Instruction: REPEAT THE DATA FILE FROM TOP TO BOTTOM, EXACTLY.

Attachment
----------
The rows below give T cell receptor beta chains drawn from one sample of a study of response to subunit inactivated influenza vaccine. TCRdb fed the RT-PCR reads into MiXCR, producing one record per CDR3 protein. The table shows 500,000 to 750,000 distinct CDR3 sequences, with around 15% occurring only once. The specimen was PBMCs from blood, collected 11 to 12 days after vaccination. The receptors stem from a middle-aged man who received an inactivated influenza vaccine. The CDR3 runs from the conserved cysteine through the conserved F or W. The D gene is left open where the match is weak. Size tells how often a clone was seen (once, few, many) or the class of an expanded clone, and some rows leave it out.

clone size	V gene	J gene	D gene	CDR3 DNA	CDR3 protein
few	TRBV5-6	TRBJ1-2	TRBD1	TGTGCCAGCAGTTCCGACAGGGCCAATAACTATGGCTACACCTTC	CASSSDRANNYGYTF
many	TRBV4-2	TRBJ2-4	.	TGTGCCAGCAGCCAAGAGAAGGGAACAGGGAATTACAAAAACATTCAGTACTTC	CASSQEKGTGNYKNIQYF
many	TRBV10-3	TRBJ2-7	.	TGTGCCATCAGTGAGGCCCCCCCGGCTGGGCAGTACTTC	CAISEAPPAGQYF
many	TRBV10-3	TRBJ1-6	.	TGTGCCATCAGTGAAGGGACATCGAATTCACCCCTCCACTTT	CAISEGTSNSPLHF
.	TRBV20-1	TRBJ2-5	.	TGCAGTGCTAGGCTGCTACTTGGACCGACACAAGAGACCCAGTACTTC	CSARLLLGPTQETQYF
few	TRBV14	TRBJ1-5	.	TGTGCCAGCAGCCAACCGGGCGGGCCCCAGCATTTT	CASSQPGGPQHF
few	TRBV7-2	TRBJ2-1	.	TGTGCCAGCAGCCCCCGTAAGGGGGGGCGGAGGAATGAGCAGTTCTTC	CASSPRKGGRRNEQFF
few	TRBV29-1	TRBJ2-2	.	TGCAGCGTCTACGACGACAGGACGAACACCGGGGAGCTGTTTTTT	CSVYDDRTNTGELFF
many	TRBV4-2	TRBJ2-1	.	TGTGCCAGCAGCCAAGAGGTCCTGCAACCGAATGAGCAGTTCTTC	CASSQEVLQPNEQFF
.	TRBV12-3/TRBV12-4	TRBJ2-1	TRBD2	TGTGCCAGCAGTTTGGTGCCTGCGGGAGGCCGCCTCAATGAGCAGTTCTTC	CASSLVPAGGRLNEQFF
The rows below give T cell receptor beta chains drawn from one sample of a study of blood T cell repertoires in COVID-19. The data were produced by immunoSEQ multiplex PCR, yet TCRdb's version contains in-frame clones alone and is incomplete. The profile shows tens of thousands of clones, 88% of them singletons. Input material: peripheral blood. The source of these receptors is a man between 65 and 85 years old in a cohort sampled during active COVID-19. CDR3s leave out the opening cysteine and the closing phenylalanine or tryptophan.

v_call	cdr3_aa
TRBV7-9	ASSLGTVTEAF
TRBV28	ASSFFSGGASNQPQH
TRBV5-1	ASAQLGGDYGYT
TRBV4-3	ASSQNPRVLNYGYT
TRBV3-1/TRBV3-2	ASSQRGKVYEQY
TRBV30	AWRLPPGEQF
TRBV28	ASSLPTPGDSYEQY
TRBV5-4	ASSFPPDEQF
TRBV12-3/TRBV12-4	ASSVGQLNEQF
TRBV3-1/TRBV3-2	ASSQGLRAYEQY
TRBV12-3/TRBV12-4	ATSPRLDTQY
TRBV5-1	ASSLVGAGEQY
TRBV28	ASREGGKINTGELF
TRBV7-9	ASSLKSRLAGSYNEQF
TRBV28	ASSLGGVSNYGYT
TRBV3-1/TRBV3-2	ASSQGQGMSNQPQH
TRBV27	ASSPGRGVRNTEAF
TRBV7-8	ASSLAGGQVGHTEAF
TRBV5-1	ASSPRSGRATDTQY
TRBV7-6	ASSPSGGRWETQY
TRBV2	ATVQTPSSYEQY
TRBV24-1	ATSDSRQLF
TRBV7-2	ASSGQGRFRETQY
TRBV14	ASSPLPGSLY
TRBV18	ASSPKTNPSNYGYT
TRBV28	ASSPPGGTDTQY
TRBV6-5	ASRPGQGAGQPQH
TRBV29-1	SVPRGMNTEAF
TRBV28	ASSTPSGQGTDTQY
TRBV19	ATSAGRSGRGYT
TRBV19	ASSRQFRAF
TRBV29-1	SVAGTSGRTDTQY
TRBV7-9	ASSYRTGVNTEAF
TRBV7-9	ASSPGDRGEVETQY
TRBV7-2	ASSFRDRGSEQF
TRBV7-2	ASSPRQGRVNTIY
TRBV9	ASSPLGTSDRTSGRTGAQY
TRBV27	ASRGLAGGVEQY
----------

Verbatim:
The rows below give T cell receptor beta chains drawn from one sample of a study of response to subunit inactivated influenza vaccine. TCRdb fed the RT-PCR reads into MiXCR, producing one record per CDR3 protein. The table shows 500,000 to 750,000 distinct CDR3 sequences, with around 15% occurring only once. The specimen was PBMCs from blood, collected 11 to 12 days after vaccination. The receptors stem from a middle-aged man who received an inactivated influenza vaccine. The CDR3 runs from the conserved cysteine through the conserved F or W. The D gene is left open where the match is weak. Size tells how often a clone was seen (once, few, many) or the class of an expanded clone, and some rows leave it out.

clone size	V gene	J gene	D gene	CDR3 DNA	CDR3 protein
few	TRBV5-6	TRBJ1-2	TRBD1	TGTGCCAGCAGTTCCGACAGGGCCAATAACTATGGCTACACCTTC	CASSSDRANNYGYTF
many	TRBV4-2	TRBJ2-4	.	TGTGCCAGCAGCCAAGAGAAGGGAACAGGGAATTACAAAAACATTCAGTACTTC	CASSQEKGTGNYKNIQYF
many	TRBV10-3	TRBJ2-7	.	TGTGCCATCAGTGAGGCCCCCCCGGCTGGGCAGTACTTC	CAISEAPPAGQYF
many	TRBV10-3	TRBJ1-6	.	TGTGCCATCAGTGAAGGGACATCGAATTCACCCCTCCACTTT	CAISEGTSNSPLHF
.	TRBV20-1	TRBJ2-5	.	TGCAGTGCTAGGCTGCTACTTGGACCGACACAAGAGACCCAGTACTTC	CSARLLLGPTQETQYF
few	TRBV14	TRBJ1-5	.	TGTGCCAGCAGCCAACCGGGCGGGCCCCAGCATTTT	CASSQPGGPQHF
few	TRBV7-2	TRBJ2-1	.	TGTGCCAGCAGCCCCCGTAAGGGGGGGCGGAGGAATGAGCAGTTCTTC	CASSPRKGGRRNEQFF
few	TRBV29-1	TRBJ2-2	.	TGCAGCGTCTACGACGACAGGACGAACACCGGGGAGCTGTTTTTT	CSVYDDRTNTGELFF
many	TRBV4-2	TRBJ2-1	.	TGTGCCAGCAGCCAAGAGGTCCTGCAACCGAATGAGCAGTTCTTC	CASSQEVLQPNEQFF
.	TRBV12-3/TRBV12-4	TRBJ2-1	TRBD2	TGTGCCAGCAGTTTGGTGCCTGCGGGAGGCCGCCTCAATGAGCAGTTCTTC	CASSLVPAGGRLNEQFF
The rows below give T cell receptor beta chains drawn from one sample of a study of blood T cell repertoires in COVID-19. The data were produced by immunoSEQ multiplex PCR, yet TCRdb's version contains in-frame clones alone and is incomplete. The profile shows tens of thousands of clones, 88% of them singletons. Input material: peripheral blood. The source of these receptors is a man between 65 and 85 years old in a cohort sampled during active COVID-19. CDR3s leave out the opening cysteine and the closing phenylalanine or tryptophan.

v_call	cdr3_aa
TRBV7-9	ASSLGTVTEAF
TRBV28	ASSFFSGGASNQPQH
TRBV5-1	ASAQLGGDYGYT
TRBV4-3	ASSQNPRVLNYGYT
TRBV3-1/TRBV3-2	ASSQRGKVYEQY
TRBV30	AWRLPPGEQF
TRBV28	ASSLPTPGDSYEQY
TRBV5-4	ASSFPPDEQF
TRBV12-3/TRBV12-4	ASSVGQLNEQF
TRBV3-1/TRBV3-2	ASSQGLRAYEQY
TRBV12-3/TRBV12-4	ATSPRLDTQY
TRBV5-1	ASSLVGAGEQY
TRBV28	ASREGGKINTGELF
TRBV7-9	ASSLKSRLAGSYNEQF
TRBV28	ASSLGGVSNYGYT
TRBV3-1/TRBV3-2	ASSQGQGMSNQPQH
TRBV27	ASSPGRGVRNTEAF
TRBV7-8	ASSLAGGQVGHTEAF
TRBV5-1	ASSPRSGRATDTQY
TRBV7-6	ASSPSGGRWETQY
TRBV2	ATVQTPSSYEQY
TRBV24-1	ATSDSRQLF
TRBV7-2	ASSGQGRFRETQY
TRBV14	ASSPLPGSLY
TRBV18	ASSPKTNPSNYGYT
TRBV28	ASSPPGGTDTQY
TRBV6-5	ASRPGQGAGQPQH
TRBV29-1	SVPRGMNTEAF
TRBV28	ASSTPSGQGTDTQY
TRBV19	ATSAGRSGRGYT
TRBV19	ASSRQFRAF
TRBV29-1	SVAGTSGRTDTQY
TRBV7-9	ASSYRTGVNTEAF
TRBV7-9	ASSPGDRGEVETQY
TRBV7-2	ASSFRDRGSEQF
TRBV7-2	ASSPRQGRVNTIY
TRBV9	ASSPLGTSDRTSGRTGAQY
TRBV27	ASRGLAGGVEQY